Stories come in many forms, from the written word to the silver screen. One form that has recently flourished, though, is the podcast.
According to surveys conducted by Edison Research and Triton Digital, podcast listening has nearly quadrupled over the past 10 years.
Carol Jackson, digital communications strategist at the Sanford School of Public Policy, said she has witnessed this trend at Duke. Jackson produces “Policy 360” and co-produces “Ways & Means,” podcasts funded by the Sanford Innovation & Impact Fund. “Policy 360” is a series of conversations hosted by Kelly Brownell, dean of Sanford, while “Ways & Means” showcases faculty research by including “real-life stories” and adding in a script to tie the pieces together.
A self-described fan of the audio medium, Jackson previously worked in television before moving to radio. She felt that the artificial lighting needed for television created an unnatural atmosphere, while audio did not have that issue.
“When I found radio, I was like, ‘Wow, this is so—it’s intimate,'” Jackson said. “It’s almost like you can hear the person better if you can’t see them.”
The podcast movement has trickled to other faculty and students as well. Alex Gonzalez, senior and co-founder and co-president of Hear at Duke, had also been interested in television and film for a while and first discovered podcasts during her freshman year when the popular true-crime series “Serial” came out.
“I was hooked,” Gonzalez said. “I would take extended breaks between studying to listen to it.”
This experience spurred Gonzalez and her friend, fellow senior Maria Luisa Frasson-Nori, to start a podcast of their own, “Hear at Duke.” Gonzalez said their work was picked up by the Language, Arts & Media Program, leading to funding and brand expansion. Since then, Hear at Duke has become an organization that produces its own podcasts as well as offers resources and advice to aspiring podcasters.
Alison Jones, senior writer in the Office of News and Communications, also started an audio working group about two years ago to help people create their own audio projects. She said she had noticed an interest in podcasting but no way for people to get together, discuss their projects and receive feedback.
“It brings together people who wouldn’t necessarily cross paths,” Jones said. “We’re united by our love of audio.”
Jones mentioned that one reason Duke has a “vibrant audio culture” is John Biewen, audio program director at the Center for Documentary Studies and instructor in documentary studies. Biewen has taught two classes, Introduction to Audio Documentary and The Short Audio Documentary, for nearly a dozen years. These classes are entry-level classes that teach students the basic skills to work with the audio medium. Biewen has his own podcast that started about two years ago, titled “Scene on Radio.”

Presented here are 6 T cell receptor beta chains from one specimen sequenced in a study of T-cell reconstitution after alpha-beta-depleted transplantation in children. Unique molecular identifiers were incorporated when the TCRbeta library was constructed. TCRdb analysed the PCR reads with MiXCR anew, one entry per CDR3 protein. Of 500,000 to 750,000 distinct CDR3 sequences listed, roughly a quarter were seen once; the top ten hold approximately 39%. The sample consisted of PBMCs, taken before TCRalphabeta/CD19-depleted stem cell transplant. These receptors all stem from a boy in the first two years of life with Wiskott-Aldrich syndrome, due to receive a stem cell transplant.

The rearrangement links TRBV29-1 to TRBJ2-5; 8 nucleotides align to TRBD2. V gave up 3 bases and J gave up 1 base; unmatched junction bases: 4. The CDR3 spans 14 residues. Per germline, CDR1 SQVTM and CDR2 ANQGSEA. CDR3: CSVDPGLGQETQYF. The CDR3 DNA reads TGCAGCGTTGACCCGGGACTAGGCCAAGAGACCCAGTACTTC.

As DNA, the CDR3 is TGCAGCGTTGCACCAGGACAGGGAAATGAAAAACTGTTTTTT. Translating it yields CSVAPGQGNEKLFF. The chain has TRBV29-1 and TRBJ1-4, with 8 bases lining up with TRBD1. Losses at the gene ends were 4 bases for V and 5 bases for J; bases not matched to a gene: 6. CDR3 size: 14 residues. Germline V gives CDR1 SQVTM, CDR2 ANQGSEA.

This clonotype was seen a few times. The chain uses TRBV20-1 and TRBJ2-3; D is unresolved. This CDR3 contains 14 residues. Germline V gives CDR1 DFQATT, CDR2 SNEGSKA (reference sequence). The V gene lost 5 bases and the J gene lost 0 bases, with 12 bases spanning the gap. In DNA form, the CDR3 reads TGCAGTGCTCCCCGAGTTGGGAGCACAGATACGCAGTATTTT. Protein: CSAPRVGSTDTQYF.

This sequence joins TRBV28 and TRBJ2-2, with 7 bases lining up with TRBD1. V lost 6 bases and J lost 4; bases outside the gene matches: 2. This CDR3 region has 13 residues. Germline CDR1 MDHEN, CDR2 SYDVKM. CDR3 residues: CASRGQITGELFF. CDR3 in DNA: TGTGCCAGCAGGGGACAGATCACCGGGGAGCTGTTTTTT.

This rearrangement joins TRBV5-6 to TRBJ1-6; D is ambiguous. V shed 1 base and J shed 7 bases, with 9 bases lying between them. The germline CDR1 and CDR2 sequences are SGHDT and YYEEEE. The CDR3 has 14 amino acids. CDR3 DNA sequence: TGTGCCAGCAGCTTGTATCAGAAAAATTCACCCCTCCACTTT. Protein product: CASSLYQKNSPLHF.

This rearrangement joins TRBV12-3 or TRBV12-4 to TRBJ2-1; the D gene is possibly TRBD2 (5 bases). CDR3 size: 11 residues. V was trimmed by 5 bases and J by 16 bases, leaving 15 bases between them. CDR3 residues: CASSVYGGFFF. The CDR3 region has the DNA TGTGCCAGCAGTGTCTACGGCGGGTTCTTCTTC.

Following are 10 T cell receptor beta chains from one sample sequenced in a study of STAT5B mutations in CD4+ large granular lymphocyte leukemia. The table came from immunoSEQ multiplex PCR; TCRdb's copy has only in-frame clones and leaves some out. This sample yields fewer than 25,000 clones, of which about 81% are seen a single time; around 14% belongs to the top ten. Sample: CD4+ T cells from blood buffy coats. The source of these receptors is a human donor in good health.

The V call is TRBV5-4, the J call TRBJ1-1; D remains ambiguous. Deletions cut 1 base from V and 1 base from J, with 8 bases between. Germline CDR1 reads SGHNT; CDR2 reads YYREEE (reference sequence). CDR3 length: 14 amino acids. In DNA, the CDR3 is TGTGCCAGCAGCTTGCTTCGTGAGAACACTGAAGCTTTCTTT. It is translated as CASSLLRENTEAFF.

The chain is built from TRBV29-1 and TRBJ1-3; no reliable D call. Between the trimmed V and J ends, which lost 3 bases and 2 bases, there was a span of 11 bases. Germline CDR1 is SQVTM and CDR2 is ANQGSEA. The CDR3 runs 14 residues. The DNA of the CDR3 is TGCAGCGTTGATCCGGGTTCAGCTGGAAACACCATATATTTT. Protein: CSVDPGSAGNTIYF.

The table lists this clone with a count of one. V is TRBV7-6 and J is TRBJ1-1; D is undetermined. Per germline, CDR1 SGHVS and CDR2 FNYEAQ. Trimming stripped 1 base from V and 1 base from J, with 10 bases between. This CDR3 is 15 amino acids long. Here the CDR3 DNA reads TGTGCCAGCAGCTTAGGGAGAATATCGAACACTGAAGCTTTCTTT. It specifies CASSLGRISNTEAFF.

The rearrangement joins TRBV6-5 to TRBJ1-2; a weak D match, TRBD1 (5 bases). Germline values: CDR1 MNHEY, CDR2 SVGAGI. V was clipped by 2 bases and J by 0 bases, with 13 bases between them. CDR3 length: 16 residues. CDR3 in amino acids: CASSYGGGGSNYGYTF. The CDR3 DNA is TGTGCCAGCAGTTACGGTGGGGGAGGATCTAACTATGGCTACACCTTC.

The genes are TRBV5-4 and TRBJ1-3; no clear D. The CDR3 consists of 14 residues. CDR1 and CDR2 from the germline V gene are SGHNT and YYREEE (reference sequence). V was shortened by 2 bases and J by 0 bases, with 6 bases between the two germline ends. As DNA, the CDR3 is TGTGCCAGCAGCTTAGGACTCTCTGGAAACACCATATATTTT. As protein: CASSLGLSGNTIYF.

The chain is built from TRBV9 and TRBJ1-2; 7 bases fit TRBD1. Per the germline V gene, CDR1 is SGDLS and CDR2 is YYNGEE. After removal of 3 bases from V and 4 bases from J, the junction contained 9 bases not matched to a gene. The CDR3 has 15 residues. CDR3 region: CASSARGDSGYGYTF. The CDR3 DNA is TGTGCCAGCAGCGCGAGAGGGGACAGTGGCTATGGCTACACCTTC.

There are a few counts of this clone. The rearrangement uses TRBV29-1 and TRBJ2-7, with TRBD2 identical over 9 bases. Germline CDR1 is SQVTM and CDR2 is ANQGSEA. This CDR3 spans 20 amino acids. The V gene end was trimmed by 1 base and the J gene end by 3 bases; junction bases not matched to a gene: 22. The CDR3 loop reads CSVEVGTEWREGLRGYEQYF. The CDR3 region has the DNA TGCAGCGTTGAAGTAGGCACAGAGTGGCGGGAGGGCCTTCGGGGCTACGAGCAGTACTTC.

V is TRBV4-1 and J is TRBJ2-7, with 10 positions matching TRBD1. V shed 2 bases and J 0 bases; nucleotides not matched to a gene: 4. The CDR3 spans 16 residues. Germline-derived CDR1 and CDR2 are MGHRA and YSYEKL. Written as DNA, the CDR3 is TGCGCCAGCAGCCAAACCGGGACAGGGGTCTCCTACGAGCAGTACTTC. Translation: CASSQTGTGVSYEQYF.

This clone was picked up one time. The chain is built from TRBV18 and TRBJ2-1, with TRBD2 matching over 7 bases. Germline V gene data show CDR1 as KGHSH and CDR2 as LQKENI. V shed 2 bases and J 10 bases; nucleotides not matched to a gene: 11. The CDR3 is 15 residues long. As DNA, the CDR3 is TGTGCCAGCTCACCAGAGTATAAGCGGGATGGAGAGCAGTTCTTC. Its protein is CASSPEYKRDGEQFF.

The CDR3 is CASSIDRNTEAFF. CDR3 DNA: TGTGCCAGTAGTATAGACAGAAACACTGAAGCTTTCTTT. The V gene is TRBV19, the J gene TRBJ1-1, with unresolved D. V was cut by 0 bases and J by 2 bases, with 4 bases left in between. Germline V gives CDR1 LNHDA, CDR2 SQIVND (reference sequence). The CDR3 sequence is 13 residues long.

Senior Lou Kendaru said she took one of Biewen’s classes in her sophomore year because she was interested in radio. She has now produced the first episode of her podcast “kiss + tell,” which she released Sept. 11. Kendaru’s podcast explores her interests in sex education and relationships and “embraces the awkward [moments]” that come with the topic
“This project is really marrying my two loves together,” Kendaru said.
Groups on campus have also begun to incorporate audio into their existing platforms. For instance, The Standard started two podcasts last spring, “Everyone’s an Expert” and “Two People Talking.” Laure Bender, senior and editor of video and audio for the magazine, said podcasts are another medium for The Standard to showcase student voices.
Bender said while she doesn’t make podcasts, she does enjoy listening to them, often while walking to and from work Kendaru expressed the same sentiment.
“If Duke students are going to listen to podcasts for one reason, it’s this: you can do stuff while listening to podcasts,” Kendaru said.
Jones said this on-demand style allows more people to engage with audio. Within the realm of podcasts, there is still a wide range of lengths and types, from a few minutes of interview to an hour-long scripted story. Biewen agreed, remarking that there exists an important distinction between the talk show style and the documentary style because they require different skills.
But Biewen also noted that starting a podcast is “very accessible” because it requires minimal equipment—just a recording device, a laptop for editing and an Internet connection. Because of this accessibility, he said the field has exploded, with now hundreds of thousands of podcasts and for-profit companies that had not existed before.
It will be interesting, he said, to see what happens to smaller independent shows as larger companies come into play and the field becomes more organized and professionalized. Kendaru, though, emphasized the fundamentals of why people enjoy podcasts.
“No matter how much technology we have, the human voice is always going to be the driver of storytelling,” Kendaru said.
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